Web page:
Implied volatility alerts an investor of the possibility of irregular changes in the price of the underlying security.
Implied volatility (IV) is one of the most important concepts a trader should understand before stepping into options trading. In the world of option trading, implied volatility signals the expected volatility in an options contract over its life span. Traders importantly use it to determine option pricing.
Implied volatility alerts an investor of the possibility of irregular changes in the price of the underlying security, as it is dependent on demand and supply of a particular option contract as well as expectation of the direction of share price. For option traders, implied volatility is more important than historical volatility because IV factors in all market expectations. For example, company’s earnings and some other news may affect trader’s interest. These events also affect the implied volatility of options which expires in the same month. Thus, it helps you gauge how much of impact the news may have on the underlying stock. Implied volatility simply shows the market’s opinion of the stock’s potential moves, but it doesn’t forecast direction. If the implied volatility is high, the market thinks the stock has potential for large price swings in either direction, just as low IV implies the stock will not move as much by option expiration.
Let’s see how an options trader can use IV to make more informed trading decisions.
1. Identify entry and exit points –If your outlook on a specific underlying is positive and at the same time implied volatility of the stock is also on the lower side, it’s a good opportunity to buy a call option as the premium will be comparatively cheaper. Hence, if a trader is looking to enter in option trade, he should look at the implied volatility as lower implied volatility results into cheaper option pricing. Thus, he can buy an option at lower price. Similarly, in case implied volatility is high one should prefer writing options according to your outlook on stock rather than buying expensive option.
2. Market expectation – As implied volatility factors in all market expectations one should track it to get better understanding of mass psychology. In a scenario, when implied volatility are high market expect huge movement. Thus, traders should remain cautions and adopt a proper hedged strategy to avoid adverse price movement.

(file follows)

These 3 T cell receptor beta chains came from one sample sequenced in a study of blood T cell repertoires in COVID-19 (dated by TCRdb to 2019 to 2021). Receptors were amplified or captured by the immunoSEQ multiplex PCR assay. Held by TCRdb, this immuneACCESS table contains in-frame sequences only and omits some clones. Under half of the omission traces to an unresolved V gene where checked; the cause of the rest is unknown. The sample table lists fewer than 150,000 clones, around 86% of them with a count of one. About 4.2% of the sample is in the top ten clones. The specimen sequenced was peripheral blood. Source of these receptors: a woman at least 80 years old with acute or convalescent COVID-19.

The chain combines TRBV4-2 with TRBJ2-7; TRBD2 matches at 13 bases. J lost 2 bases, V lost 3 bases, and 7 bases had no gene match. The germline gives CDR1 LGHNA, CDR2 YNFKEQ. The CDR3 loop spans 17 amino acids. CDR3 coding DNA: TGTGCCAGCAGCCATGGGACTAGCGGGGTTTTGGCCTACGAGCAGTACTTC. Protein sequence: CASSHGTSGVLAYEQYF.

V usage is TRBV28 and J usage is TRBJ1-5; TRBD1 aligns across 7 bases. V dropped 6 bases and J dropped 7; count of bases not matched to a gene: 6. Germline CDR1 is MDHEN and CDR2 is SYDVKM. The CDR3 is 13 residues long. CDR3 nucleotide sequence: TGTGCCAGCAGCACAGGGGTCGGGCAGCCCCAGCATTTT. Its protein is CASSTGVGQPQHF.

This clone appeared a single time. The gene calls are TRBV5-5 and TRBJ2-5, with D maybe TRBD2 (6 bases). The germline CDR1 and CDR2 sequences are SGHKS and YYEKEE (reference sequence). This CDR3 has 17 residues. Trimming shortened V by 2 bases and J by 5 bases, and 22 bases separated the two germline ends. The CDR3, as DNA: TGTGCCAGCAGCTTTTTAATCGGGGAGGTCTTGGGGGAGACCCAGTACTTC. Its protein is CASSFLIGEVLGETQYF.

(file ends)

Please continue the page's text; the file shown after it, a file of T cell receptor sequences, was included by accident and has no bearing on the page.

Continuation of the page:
3. Hints Reversal – Implied Volatility of every underlying has a range, in which it moves in normal market scenarios. For Example, implied volatility of Nifty is in the range of 10% -23% during normal market scenario (No events expected), if IV’s breaches the lower side or the higher side of the range one can expect chances of reversal in near term.
4. Boost profit potential - Tracking implied volatility is of great importance to option traders, as the success of their trade greatly depends on whether they are on the right side of the volatility as premium of options and IV’s have direct correlation with each other. Short-dated options have lower sensitivity to implied volatility whereas long-dated options have higher sensitivity to it as the time value priced into such option are on the higher side.
5. Helps in selection of strategies - Another important use of volatility analysis is in the selection of strategies. As we know that rise in volatility results into increase in option premium and vice-versa; as implied volatility levels changes, there will be an impact on the strategy performance. Thus, increase in IVs is positive for strategies like long call/puts, back spreads and long strangles/straddles. While, on the flip side, strategies like short options, ratio spreads and short strangles/ straddles works well when implied volatility is falling. Clearly, knowing where implied volatility levels are and where they are likely to go in near term can make all the difference in the outcome of strategy.
With this article we have tried highlighting what is implied volatility all about and how can one make use of same in his/her daily trading activity.
The author is equity derivative research analyst with Angel Broking.
Disclaimer: The above opinion is for reference only.